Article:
This chapter explores the age of criminal responsibility in Australia. It begins by explaining the importance of the age of criminal responsibility as a gateway to the criminal justice system. It then traces the historical developments that led to all Australian jurisdictions having a minimum age of criminal responsibility of 10 and a rebuttable presumption of doli incapax operating from the age of 10 until the child’s fourteenth birthday. It then examines recent debates in Australia about whether the age of criminal responsibility and rebuttable presumption of doli incapax should be changed, including the recommendation by the United Nations Committee on the Rights of the Child that all states should adopt a minimum age of criminal responsibility of at least 12, but preferably higher. The article concludes by arguing that unless the minimum age of criminal responsibility to 14 or 16 there are good reasons to retain the presumption of doli incapax.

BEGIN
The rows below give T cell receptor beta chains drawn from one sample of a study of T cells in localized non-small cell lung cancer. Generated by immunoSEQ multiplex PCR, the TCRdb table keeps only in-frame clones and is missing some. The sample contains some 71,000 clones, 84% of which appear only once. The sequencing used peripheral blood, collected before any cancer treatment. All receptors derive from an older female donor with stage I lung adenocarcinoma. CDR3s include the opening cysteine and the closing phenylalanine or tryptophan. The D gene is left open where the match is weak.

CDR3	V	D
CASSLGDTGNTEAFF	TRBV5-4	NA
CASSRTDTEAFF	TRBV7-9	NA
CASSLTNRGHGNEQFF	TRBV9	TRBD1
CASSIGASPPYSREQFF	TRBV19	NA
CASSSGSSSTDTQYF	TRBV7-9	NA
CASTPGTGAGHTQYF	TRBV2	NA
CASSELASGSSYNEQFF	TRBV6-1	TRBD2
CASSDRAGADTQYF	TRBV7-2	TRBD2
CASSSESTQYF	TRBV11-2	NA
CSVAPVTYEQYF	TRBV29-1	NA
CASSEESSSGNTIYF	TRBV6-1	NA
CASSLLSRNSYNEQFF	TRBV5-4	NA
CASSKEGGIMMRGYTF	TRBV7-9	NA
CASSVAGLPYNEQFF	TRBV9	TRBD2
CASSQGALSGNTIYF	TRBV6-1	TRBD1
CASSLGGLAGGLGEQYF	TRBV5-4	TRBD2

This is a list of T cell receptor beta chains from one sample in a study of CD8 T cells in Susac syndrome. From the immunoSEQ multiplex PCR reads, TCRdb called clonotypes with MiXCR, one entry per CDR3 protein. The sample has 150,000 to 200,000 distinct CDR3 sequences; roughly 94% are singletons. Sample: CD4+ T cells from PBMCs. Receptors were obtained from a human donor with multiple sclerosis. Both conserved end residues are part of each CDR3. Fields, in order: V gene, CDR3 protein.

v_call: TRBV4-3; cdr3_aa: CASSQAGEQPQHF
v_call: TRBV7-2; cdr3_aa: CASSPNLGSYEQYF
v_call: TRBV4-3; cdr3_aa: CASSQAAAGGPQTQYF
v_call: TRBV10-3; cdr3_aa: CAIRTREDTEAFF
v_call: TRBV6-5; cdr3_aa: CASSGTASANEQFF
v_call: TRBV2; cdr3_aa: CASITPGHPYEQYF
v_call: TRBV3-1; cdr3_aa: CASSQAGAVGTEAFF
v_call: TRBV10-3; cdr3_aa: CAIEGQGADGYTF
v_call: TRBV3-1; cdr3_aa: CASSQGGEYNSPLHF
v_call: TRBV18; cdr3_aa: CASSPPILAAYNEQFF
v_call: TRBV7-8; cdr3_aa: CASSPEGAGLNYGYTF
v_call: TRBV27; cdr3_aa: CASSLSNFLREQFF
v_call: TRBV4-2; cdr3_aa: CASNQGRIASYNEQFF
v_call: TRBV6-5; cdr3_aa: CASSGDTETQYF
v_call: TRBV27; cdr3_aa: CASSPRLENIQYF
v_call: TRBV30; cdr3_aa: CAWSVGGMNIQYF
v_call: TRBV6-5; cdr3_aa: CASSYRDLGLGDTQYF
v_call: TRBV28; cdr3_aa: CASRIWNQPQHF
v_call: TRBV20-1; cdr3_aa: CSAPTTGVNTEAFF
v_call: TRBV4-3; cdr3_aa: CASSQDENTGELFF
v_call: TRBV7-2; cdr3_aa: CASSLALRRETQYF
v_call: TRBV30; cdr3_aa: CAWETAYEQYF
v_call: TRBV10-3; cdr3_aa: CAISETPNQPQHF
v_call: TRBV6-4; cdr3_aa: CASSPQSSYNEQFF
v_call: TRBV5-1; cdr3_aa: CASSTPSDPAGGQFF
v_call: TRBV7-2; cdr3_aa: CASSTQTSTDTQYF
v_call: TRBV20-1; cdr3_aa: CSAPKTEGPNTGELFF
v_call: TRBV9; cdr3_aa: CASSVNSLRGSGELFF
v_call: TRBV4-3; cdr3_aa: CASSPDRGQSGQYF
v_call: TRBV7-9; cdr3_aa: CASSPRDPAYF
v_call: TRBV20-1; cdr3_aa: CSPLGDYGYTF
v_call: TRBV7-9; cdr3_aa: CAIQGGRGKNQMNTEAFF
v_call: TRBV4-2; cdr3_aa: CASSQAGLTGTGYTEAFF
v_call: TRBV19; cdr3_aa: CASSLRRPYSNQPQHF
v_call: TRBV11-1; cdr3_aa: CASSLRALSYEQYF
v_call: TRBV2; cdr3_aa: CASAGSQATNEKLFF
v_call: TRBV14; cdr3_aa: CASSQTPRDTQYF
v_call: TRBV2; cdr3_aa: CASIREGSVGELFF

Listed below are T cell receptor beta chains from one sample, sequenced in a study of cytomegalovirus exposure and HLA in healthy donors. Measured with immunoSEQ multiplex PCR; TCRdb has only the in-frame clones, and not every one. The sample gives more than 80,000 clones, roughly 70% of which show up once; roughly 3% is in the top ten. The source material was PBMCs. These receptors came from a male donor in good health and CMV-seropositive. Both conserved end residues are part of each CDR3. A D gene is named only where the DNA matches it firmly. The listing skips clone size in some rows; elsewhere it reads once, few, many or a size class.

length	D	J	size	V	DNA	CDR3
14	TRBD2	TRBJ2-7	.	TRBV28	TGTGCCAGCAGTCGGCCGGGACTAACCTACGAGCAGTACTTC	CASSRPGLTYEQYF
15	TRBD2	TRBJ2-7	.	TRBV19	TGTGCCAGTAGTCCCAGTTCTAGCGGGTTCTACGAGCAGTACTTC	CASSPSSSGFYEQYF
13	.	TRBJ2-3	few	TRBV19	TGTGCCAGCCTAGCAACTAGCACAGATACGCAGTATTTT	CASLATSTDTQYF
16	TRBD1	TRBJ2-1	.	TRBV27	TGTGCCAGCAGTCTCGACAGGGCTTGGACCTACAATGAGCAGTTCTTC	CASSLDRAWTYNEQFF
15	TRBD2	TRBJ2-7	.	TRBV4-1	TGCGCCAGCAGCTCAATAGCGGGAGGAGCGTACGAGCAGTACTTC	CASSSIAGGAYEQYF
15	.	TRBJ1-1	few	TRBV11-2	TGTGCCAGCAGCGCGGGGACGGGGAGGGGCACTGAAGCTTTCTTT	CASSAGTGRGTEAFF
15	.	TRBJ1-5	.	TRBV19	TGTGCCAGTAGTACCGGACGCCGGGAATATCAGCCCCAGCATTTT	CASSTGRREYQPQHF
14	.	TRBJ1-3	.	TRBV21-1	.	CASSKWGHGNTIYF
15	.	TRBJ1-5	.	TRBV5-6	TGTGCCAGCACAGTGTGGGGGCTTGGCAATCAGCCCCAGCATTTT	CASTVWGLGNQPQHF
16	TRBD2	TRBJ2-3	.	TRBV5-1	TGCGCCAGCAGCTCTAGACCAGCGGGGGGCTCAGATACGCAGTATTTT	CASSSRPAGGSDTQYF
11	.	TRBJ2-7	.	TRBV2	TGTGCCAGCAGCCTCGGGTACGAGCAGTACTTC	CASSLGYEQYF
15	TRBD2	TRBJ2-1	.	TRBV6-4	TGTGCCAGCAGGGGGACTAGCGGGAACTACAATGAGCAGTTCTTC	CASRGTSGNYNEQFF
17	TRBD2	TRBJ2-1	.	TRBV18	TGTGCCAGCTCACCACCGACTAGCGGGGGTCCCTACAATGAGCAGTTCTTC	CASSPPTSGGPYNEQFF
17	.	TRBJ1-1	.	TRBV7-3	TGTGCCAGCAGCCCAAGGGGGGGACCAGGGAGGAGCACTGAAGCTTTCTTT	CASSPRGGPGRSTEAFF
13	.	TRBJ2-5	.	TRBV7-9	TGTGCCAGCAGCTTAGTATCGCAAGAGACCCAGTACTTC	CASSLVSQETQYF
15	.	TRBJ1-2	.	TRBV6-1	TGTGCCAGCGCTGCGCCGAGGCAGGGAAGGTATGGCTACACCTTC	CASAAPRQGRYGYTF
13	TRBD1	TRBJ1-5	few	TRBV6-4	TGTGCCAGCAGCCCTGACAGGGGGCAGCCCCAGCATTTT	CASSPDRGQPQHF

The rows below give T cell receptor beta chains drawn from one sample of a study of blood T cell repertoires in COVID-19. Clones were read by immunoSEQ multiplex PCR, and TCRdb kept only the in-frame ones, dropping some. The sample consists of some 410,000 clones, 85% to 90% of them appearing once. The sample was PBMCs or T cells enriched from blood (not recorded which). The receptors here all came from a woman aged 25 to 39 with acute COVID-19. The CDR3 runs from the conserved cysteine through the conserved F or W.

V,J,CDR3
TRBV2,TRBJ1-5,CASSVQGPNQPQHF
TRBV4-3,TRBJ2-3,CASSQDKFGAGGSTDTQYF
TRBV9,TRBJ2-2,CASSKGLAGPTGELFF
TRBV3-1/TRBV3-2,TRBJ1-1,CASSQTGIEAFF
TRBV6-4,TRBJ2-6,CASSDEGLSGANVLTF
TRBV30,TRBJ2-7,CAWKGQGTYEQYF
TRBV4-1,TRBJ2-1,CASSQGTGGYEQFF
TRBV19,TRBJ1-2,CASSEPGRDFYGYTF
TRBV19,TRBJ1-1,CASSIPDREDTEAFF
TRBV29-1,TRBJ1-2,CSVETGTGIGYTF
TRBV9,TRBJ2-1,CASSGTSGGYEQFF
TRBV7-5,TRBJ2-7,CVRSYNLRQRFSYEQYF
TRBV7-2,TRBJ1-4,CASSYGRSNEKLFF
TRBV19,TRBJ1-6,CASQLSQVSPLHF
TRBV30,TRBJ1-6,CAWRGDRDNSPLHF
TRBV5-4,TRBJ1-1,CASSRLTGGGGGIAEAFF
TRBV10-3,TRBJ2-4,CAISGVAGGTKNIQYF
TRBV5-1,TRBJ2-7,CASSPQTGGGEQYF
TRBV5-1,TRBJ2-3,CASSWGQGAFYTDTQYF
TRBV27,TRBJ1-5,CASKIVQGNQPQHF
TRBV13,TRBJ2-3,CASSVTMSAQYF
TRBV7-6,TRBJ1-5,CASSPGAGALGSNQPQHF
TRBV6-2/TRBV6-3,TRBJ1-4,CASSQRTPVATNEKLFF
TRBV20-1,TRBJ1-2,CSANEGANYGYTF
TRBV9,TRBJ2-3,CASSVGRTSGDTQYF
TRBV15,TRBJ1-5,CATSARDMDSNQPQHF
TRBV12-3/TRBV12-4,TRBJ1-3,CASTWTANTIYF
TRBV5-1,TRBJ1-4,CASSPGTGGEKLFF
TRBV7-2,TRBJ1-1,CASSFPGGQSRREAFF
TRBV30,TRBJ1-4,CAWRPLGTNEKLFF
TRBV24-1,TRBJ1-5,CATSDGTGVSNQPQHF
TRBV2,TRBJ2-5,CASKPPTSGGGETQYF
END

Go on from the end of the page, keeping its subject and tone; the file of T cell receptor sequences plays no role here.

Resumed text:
|Translated title of the contribution||Criminal responsibility of minors in Australia|
|Title of host publication||Festschrift fur Gerhard Wolf|
|Editors||Thomas Bode, Martin Mrosk, Nikolaus Wrage|
|Place of Publication||Berlin, Bern, Bruxelles, New York, Oxford, Warszawa, Wien|
|Number of pages||24|
|ISBN (Electronic)||9783631780213, 9783631780206|
|Publication status||Published - 1 Jan 2018|